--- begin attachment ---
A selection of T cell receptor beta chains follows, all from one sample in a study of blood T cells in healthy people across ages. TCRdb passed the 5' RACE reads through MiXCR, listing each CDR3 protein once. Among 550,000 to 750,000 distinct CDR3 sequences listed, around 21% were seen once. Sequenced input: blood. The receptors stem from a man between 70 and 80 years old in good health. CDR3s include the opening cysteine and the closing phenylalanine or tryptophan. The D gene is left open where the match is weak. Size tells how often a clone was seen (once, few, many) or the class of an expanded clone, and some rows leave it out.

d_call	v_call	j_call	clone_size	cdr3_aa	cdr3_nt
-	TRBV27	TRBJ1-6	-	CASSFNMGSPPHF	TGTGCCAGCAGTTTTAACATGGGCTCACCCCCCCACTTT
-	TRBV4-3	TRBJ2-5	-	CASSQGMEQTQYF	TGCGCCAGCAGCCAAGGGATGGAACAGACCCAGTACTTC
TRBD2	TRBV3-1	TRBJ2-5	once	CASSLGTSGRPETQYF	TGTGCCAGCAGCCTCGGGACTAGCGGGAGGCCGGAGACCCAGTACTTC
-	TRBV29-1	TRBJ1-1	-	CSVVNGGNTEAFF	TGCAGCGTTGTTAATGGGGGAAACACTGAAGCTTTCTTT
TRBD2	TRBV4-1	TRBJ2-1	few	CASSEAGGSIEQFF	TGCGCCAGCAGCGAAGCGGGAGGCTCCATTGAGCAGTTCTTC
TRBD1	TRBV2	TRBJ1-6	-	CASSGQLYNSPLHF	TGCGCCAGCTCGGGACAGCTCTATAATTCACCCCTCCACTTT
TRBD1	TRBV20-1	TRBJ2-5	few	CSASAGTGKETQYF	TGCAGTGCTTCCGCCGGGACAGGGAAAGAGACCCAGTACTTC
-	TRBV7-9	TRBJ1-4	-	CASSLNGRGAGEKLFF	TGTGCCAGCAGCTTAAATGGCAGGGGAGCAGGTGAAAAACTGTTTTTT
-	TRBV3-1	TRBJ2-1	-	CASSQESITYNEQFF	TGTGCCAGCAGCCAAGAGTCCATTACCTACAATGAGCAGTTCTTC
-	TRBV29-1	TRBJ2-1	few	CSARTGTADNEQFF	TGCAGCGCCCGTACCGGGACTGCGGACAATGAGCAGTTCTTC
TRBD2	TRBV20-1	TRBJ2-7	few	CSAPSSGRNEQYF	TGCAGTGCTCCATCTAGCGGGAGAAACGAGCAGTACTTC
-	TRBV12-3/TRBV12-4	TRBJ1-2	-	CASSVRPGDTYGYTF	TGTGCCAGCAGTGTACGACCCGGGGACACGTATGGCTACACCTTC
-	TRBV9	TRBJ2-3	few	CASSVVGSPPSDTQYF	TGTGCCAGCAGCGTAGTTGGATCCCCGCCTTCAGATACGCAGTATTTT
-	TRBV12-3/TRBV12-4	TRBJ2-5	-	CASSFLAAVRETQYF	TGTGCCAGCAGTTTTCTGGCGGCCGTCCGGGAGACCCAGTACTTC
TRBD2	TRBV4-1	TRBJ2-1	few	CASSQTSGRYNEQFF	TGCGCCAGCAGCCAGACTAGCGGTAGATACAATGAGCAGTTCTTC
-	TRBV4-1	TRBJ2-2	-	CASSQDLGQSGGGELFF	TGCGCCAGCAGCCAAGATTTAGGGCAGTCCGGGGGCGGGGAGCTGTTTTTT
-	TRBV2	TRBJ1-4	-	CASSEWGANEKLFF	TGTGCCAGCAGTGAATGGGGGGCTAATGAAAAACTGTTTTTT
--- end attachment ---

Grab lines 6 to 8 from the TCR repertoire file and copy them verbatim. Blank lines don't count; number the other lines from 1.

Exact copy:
-	TRBV29-1	TRBJ1-1	-	CSVVNGGNTEAFF	TGCAGCGTTGTTAATGGGGGAAACACTGAAGCTTTCTTT
TRBD2	TRBV4-1	TRBJ2-1	few	CASSEAGGSIEQFF	TGCGCCAGCAGCGAAGCGGGAGGCTCCATTGAGCAGTTCTTC
TRBD1	TRBV2	TRBJ1-6	-	CASSGQLYNSPLHF	TGCGCCAGCTCGGGACAGCTCTATAATTCACCCCTCCACTTT